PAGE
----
Langa entrepreneurs open stores

Thembis Market forms part of the Market Store Partnership with the Independent Traders Programme. Market store owner, Thembi Dike, is pictured with the programmes partners at the store opening. Leon de Lange and Craig Lamb (Pick n Pay) and Minister David Maynier, Western Cape MEC of Finance and Economic Opportunities

Two local residents have realised their dreams of becoming business owners with the launch of their stores in Langa.

Thembi Dike, 49, welcomed customers to Thembi’s Market last Friday as she opened the doors to her own shop for the first time, while Bantu Ntshuntshe, 40, launched his Nabe Market to the community in August.

In the process, they have also created new jobs and opportunities for locals.

The new stores form part of the Market Store Partnership with Independent Traders Programme, which is a collaborative effort between Pick n Pay, the Western Cape government and funding partners.

Through the programme, local entrepreneurs are empowered with the necessary support to open, upgrade or expand their own store while remaining 100% independent.

With the support from Pick n Pay, they run and operate their own store to serve the community’s needs.

Ms Dike was one of the first aspiring entrepreneurs in the Western Cape to apply to be part of the programme.

Growing up with a business-orientated family, Ms Dike grasped the dynamics of a retail business at a young age, which have now been brought to bear with the opening of her business.

“My family originally owned a butchery and a grocery store. From 1978 they ran one of the first petrol stations to be built in Gugulethu and I began working as a petrol attendant when I was in matric,” says Ms Dike.

By 2015, she had worked her way up to manager status but left the business when her family decided to rent out the petrol station.

She held various positions in retail until July this year when she quit her job as an account manager at a brewery to prepare for opening and running her own store.

Ms Dike says her work experience means she is used to working long hours and is well versed with “the real world of retail ups-and-downs”.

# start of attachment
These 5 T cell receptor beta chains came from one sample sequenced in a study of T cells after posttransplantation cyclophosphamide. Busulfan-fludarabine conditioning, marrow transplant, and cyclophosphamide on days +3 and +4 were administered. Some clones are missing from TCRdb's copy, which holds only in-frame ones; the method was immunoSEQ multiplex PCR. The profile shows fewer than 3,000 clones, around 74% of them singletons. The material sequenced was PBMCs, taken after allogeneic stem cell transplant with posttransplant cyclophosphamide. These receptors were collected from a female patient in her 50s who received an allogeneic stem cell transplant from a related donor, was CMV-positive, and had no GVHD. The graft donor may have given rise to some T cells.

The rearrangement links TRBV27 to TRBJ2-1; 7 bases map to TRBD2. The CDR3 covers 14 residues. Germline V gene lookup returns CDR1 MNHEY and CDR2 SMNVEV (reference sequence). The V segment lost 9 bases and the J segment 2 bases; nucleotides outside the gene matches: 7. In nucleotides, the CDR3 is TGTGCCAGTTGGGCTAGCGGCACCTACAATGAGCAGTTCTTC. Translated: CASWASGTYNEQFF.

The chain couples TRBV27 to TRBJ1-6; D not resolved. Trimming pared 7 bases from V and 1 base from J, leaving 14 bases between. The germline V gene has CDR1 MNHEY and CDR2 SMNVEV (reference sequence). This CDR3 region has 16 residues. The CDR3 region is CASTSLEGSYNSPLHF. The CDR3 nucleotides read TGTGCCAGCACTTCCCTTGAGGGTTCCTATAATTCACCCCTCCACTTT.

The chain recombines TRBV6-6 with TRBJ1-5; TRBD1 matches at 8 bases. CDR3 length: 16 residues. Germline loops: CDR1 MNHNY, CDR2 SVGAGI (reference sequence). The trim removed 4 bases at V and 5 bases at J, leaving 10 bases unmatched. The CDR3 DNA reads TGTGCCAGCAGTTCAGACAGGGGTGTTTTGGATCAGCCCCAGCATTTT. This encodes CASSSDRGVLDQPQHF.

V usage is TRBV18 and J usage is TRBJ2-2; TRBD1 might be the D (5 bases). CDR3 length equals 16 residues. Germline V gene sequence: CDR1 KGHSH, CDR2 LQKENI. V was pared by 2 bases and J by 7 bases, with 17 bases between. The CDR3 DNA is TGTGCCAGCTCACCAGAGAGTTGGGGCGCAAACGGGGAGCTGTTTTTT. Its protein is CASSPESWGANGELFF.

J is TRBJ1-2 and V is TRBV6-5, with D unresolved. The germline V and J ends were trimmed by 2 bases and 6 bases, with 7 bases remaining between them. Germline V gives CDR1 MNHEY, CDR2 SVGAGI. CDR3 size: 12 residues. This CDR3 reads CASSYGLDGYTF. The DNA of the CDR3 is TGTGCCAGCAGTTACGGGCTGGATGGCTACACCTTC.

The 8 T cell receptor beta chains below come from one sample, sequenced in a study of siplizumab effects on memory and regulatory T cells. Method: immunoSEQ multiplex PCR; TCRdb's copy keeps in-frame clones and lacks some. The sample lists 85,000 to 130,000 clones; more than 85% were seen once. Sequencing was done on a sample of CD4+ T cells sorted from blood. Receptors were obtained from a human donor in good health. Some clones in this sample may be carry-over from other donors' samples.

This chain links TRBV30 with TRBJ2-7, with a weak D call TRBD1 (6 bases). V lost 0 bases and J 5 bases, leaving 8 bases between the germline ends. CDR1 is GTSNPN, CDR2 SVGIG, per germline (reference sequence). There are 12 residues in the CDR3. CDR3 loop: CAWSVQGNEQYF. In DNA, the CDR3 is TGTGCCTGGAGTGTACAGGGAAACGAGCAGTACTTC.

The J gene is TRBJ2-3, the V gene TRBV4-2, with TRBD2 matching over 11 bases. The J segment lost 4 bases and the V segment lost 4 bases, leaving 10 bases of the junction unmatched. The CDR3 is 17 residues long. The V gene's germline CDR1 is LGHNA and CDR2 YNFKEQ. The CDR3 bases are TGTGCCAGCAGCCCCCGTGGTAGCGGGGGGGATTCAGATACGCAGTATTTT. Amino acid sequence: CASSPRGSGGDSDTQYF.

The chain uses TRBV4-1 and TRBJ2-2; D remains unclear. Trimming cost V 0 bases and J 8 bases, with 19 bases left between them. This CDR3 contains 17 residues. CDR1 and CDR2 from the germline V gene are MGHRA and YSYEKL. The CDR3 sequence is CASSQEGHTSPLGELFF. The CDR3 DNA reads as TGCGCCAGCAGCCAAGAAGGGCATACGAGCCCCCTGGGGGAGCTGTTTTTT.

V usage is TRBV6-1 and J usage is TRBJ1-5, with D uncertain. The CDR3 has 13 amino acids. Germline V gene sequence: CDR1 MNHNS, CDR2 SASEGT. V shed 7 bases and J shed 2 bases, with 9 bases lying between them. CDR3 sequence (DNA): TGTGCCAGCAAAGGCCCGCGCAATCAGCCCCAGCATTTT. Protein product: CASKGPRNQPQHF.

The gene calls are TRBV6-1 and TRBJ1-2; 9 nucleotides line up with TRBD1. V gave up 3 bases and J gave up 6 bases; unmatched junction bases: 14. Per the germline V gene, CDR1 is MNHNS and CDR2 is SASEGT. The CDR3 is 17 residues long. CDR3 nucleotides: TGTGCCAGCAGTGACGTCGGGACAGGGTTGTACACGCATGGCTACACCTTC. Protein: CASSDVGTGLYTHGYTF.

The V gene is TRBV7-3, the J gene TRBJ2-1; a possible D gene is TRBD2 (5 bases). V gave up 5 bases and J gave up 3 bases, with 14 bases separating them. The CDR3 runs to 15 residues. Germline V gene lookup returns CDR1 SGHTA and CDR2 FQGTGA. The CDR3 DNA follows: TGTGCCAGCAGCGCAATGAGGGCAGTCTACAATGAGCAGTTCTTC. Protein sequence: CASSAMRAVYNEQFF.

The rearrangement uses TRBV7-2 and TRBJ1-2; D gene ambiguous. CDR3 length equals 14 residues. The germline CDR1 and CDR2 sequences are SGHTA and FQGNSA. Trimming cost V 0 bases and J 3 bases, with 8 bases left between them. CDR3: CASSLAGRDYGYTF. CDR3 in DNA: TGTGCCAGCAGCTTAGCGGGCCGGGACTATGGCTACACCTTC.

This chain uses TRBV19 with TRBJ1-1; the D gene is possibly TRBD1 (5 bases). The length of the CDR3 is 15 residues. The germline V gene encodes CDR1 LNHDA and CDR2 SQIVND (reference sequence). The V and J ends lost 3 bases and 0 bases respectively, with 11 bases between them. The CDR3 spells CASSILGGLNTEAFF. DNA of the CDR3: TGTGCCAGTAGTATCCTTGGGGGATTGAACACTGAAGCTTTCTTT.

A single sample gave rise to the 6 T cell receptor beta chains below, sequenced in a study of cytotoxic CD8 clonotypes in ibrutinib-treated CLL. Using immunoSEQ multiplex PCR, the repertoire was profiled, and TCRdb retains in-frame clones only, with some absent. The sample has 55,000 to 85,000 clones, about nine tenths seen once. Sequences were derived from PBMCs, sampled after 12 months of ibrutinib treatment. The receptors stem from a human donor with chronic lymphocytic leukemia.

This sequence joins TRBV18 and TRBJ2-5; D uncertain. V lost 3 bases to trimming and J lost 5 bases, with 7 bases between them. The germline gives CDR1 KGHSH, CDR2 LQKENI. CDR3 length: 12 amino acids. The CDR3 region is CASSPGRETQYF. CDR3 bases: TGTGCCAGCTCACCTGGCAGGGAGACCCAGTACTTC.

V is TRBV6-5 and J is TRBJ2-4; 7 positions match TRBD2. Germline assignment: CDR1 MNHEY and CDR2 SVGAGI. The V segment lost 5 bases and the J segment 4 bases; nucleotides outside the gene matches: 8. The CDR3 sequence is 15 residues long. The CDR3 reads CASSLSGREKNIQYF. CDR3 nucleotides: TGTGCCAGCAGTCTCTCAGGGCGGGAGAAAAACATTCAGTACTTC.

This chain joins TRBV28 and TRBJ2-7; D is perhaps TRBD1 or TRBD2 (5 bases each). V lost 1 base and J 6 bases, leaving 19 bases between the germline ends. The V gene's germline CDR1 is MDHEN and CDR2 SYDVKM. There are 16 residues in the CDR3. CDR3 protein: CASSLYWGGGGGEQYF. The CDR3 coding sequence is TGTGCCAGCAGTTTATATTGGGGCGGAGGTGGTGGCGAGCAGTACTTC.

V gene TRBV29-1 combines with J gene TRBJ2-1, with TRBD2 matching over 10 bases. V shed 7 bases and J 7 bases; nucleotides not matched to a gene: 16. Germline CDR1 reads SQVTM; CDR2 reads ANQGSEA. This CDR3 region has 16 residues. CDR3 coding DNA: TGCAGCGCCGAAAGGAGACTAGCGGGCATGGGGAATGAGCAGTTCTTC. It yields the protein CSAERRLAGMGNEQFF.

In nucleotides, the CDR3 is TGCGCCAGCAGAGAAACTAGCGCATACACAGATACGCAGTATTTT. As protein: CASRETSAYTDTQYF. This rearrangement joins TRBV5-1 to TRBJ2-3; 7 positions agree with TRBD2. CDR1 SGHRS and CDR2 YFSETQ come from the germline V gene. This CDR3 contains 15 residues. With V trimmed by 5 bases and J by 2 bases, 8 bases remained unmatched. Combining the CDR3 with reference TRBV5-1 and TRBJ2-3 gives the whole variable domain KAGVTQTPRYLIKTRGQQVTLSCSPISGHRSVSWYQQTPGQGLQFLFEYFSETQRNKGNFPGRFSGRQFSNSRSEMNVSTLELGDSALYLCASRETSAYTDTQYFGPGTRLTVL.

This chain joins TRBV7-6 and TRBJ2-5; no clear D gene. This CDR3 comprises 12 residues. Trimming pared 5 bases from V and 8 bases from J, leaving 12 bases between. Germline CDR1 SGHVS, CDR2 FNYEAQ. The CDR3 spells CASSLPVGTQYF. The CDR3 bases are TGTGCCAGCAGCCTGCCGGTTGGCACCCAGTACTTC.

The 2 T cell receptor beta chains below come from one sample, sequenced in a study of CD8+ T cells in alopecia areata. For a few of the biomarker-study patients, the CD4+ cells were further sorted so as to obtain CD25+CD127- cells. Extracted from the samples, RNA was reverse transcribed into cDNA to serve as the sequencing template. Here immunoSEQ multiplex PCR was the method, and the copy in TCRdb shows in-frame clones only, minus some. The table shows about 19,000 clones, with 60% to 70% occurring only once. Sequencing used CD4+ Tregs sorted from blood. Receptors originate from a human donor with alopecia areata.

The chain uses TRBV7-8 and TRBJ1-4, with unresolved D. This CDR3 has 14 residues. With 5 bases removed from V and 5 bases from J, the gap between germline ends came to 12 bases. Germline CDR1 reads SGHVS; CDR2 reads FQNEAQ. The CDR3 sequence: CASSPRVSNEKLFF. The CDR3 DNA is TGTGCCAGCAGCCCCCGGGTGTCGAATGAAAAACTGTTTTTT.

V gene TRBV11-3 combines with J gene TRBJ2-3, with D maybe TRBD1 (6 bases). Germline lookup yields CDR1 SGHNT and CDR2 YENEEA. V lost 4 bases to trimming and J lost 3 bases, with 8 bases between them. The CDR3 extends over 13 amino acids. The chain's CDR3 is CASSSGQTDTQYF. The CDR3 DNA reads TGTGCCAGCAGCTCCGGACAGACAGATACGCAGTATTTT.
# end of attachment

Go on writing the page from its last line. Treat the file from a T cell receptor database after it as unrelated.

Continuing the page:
Speaking excitedly about her new store, she explains that the location has special meaning.

“The original owner, Mr Mkiva – who sadly passed away in July – ran a grocery store here for more than 40 years.

“When the store closed towards the end of 2018, I saw the opportunity to open my own store. The time wasn’t appropriate then but last year we came to a rental agreement for the building.”

The store has been upgraded with new refrigeration and IT systems, and now also boasts a hot foods counter, deli and butchery.

“My mother, at age 70, is running the butchery as she has so much experience, but she is very strict as she always has to be precise.”

Ms Dike’s daughter, Ntombehlubi, 20, has also joined the business and is assisting her mom with the admin. “

The support from the community has been overwhelmingly positive,” she says and adds that she heard about the project from her former boss Vusi Vokwana, who is also the secretary of the Lagunya business association.

“Opening my own Market store is something I am very excited about as it will help in decreasing the rate of unemployment in my community, as well as uplifting it.”

The new store has employed 13 permanent staff members from the local community.

Born and raised in Langa, Mr Ntshuntshe grew up 500 metres from his new store, Nabe Market, which opened on August 21.

“I used to shop here when I was a young boy,” explains Mr Ntshuntshe.

“From the 1970s, it was owned by a prominent black businesswoman but sadly she passed away a few years ago. When I was presented with the opportunity to open my own store, I loved the history of the site and asked the family to lease the property to me.”

It would seem Mr Ntshuntshe was destined to operate in retail, although it was by chance he applied to join the Market store programme.

“My grandmother ran a small spaza shop from a building at the back of our house from the early 1990s to early 2000. I worked there all the time during school holidays.

“I always knew I wanted to open my own business but I first wanted to learn the correct processes, especially from a company who has succeeded on a large scale.

“For 13 years I worked at Pick n Pay head office as a SAP Business Analyst.

“I closely followed the programme since it was piloted in Johannesburg in 2016, and two and a half years ago I applied to join the programme. During this time I closely shadowed the owner of Ndwamba Market in Nyanga to learn more.

“I left Pick n Pay at the end of May as we prepared to formally open my store this month.”

He is excited to serve his community who still recognise him from when he was a small kid.

“My mother still stays in the community and is now running the store’s deli.”

The store employs 20 people.

“The community support, especially on our opening day, was overwhelming. They are standing behind me and supporting my business,” says Mr Ntshuntshe.

Finance and Economic Opportunities MEC David Maynier said: “Entrepreneurs like Thembi Dike and Bantu Ntshuntshe are an inspiration, especially in these challenging times, and so we are proud to partner with Pick n Pay on their Market Store programme so that we can support more independent business owners to open their own stores in the Western Cape.

“These entrepreneurs play a critical role in creating jobs, supporting skills development and providing opportunities for those who need it most in their local communities.”

“This is a real partnership between the Market store owner and Pick n Pay.

“We work closely alongside the owner to guide, support and mentor them so that they can successfully run and grow their business,” says Richard van Rensburg, chief information officer at Pick n Pay.